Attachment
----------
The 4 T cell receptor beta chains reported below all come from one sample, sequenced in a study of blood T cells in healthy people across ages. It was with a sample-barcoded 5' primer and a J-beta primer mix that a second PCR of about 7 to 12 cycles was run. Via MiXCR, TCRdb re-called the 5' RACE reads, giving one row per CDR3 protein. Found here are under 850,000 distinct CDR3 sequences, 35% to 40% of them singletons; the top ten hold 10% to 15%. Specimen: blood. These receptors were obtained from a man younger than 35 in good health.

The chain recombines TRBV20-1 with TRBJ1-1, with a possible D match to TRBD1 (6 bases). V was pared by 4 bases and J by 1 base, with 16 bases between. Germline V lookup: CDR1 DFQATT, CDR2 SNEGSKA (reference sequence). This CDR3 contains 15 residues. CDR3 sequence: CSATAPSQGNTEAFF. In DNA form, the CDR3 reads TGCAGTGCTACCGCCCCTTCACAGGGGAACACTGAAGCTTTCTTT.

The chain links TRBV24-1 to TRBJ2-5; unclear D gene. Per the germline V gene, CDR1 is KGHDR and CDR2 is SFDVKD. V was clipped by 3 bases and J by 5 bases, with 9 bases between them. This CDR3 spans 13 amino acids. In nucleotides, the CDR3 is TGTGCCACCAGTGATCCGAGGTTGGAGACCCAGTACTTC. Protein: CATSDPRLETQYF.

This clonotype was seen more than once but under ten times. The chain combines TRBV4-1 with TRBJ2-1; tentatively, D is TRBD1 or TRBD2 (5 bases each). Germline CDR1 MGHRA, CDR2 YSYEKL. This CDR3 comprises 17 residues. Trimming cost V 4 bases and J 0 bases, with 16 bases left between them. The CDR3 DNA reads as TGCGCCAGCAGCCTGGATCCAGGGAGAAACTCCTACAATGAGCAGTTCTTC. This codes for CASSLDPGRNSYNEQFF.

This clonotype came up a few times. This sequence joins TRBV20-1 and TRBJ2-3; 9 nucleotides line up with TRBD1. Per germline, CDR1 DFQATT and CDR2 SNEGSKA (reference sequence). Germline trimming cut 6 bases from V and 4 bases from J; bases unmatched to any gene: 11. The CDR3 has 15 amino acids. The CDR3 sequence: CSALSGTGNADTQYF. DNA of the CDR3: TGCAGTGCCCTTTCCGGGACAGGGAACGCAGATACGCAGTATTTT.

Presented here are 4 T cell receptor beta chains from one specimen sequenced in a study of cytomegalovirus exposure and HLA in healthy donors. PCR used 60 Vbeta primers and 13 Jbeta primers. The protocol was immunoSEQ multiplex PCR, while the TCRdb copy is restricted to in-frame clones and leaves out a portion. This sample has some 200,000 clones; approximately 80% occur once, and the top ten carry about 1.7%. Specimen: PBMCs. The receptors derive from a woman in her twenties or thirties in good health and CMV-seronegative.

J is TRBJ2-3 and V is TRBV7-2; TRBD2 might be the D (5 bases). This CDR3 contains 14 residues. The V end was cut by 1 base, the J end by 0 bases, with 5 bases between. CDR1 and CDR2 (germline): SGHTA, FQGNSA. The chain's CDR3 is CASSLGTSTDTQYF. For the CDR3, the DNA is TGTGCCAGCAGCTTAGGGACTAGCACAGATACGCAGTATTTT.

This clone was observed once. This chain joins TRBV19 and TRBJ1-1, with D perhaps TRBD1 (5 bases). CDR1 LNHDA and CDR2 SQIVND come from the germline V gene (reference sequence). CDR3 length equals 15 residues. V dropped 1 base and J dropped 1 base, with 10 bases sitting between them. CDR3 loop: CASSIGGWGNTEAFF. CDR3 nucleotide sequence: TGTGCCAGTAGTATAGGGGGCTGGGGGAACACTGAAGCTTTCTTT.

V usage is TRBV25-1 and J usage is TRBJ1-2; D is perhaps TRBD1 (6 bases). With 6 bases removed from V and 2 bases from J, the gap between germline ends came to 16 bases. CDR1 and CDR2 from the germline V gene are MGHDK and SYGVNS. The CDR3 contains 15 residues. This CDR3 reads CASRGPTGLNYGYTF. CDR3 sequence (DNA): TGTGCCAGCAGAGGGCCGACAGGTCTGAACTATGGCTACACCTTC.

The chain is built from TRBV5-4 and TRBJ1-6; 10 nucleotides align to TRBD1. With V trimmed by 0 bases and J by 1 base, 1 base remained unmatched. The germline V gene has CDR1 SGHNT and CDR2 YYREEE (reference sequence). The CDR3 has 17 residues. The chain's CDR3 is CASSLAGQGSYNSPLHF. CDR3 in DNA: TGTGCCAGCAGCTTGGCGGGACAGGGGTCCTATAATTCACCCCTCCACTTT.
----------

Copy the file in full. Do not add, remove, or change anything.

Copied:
The 4 T cell receptor beta chains reported below all come from one sample, sequenced in a study of blood T cells in healthy people across ages. It was with a sample-barcoded 5' primer and a J-beta primer mix that a second PCR of about 7 to 12 cycles was run. Via MiXCR, TCRdb re-called the 5' RACE reads, giving one row per CDR3 protein. Found here are under 850,000 distinct CDR3 sequences, 35% to 40% of them singletons; the top ten hold 10% to 15%. Specimen: blood. These receptors were obtained from a man younger than 35 in good health.

The chain recombines TRBV20-1 with TRBJ1-1, with a possible D match to TRBD1 (6 bases). V was pared by 4 bases and J by 1 base, with 16 bases between. Germline V lookup: CDR1 DFQATT, CDR2 SNEGSKA (reference sequence). This CDR3 contains 15 residues. CDR3 sequence: CSATAPSQGNTEAFF. In DNA form, the CDR3 reads TGCAGTGCTACCGCCCCTTCACAGGGGAACACTGAAGCTTTCTTT.

The chain links TRBV24-1 to TRBJ2-5; unclear D gene. Per the germline V gene, CDR1 is KGHDR and CDR2 is SFDVKD. V was clipped by 3 bases and J by 5 bases, with 9 bases between them. This CDR3 spans 13 amino acids. In nucleotides, the CDR3 is TGTGCCACCAGTGATCCGAGGTTGGAGACCCAGTACTTC. Protein: CATSDPRLETQYF.

This clonotype was seen more than once but under ten times. The chain combines TRBV4-1 with TRBJ2-1; tentatively, D is TRBD1 or TRBD2 (5 bases each). Germline CDR1 MGHRA, CDR2 YSYEKL. This CDR3 comprises 17 residues. Trimming cost V 4 bases and J 0 bases, with 16 bases left between them. The CDR3 DNA reads as TGCGCCAGCAGCCTGGATCCAGGGAGAAACTCCTACAATGAGCAGTTCTTC. This codes for CASSLDPGRNSYNEQFF.

This clonotype came up a few times. This sequence joins TRBV20-1 and TRBJ2-3; 9 nucleotides line up with TRBD1. Per germline, CDR1 DFQATT and CDR2 SNEGSKA (reference sequence). Germline trimming cut 6 bases from V and 4 bases from J; bases unmatched to any gene: 11. The CDR3 has 15 amino acids. The CDR3 sequence: CSALSGTGNADTQYF. DNA of the CDR3: TGCAGTGCCCTTTCCGGGACAGGGAACGCAGATACGCAGTATTTT.

Presented here are 4 T cell receptor beta chains from one specimen sequenced in a study of cytomegalovirus exposure and HLA in healthy donors. PCR used 60 Vbeta primers and 13 Jbeta primers. The protocol was immunoSEQ multiplex PCR, while the TCRdb copy is restricted to in-frame clones and leaves out a portion. This sample has some 200,000 clones; approximately 80% occur once, and the top ten carry about 1.7%. Specimen: PBMCs. The receptors derive from a woman in her twenties or thirties in good health and CMV-seronegative.

J is TRBJ2-3 and V is TRBV7-2; TRBD2 might be the D (5 bases). This CDR3 contains 14 residues. The V end was cut by 1 base, the J end by 0 bases, with 5 bases between. CDR1 and CDR2 (germline): SGHTA, FQGNSA. The chain's CDR3 is CASSLGTSTDTQYF. For the CDR3, the DNA is TGTGCCAGCAGCTTAGGGACTAGCACAGATACGCAGTATTTT.

This clone was observed once. This chain joins TRBV19 and TRBJ1-1, with D perhaps TRBD1 (5 bases). CDR1 LNHDA and CDR2 SQIVND come from the germline V gene (reference sequence). CDR3 length equals 15 residues. V dropped 1 base and J dropped 1 base, with 10 bases sitting between them. CDR3 loop: CASSIGGWGNTEAFF. CDR3 nucleotide sequence: TGTGCCAGTAGTATAGGGGGCTGGGGGAACACTGAAGCTTTCTTT.

V usage is TRBV25-1 and J usage is TRBJ1-2; D is perhaps TRBD1 (6 bases). With 6 bases removed from V and 2 bases from J, the gap between germline ends came to 16 bases. CDR1 and CDR2 from the germline V gene are MGHDK and SYGVNS. The CDR3 contains 15 residues. This CDR3 reads CASRGPTGLNYGYTF. CDR3 sequence (DNA): TGTGCCAGCAGAGGGCCGACAGGTCTGAACTATGGCTACACCTTC.

The chain is built from TRBV5-4 and TRBJ1-6; 10 nucleotides align to TRBD1. With V trimmed by 0 bases and J by 1 base, 1 base remained unmatched. The germline V gene has CDR1 SGHNT and CDR2 YYREEE (reference sequence). The CDR3 has 17 residues. The chain's CDR3 is CASSLAGQGSYNSPLHF. CDR3 in DNA: TGTGCCAGCAGCTTGGCGGGACAGGGGTCCTATAATTCACCCCTCCACTTT.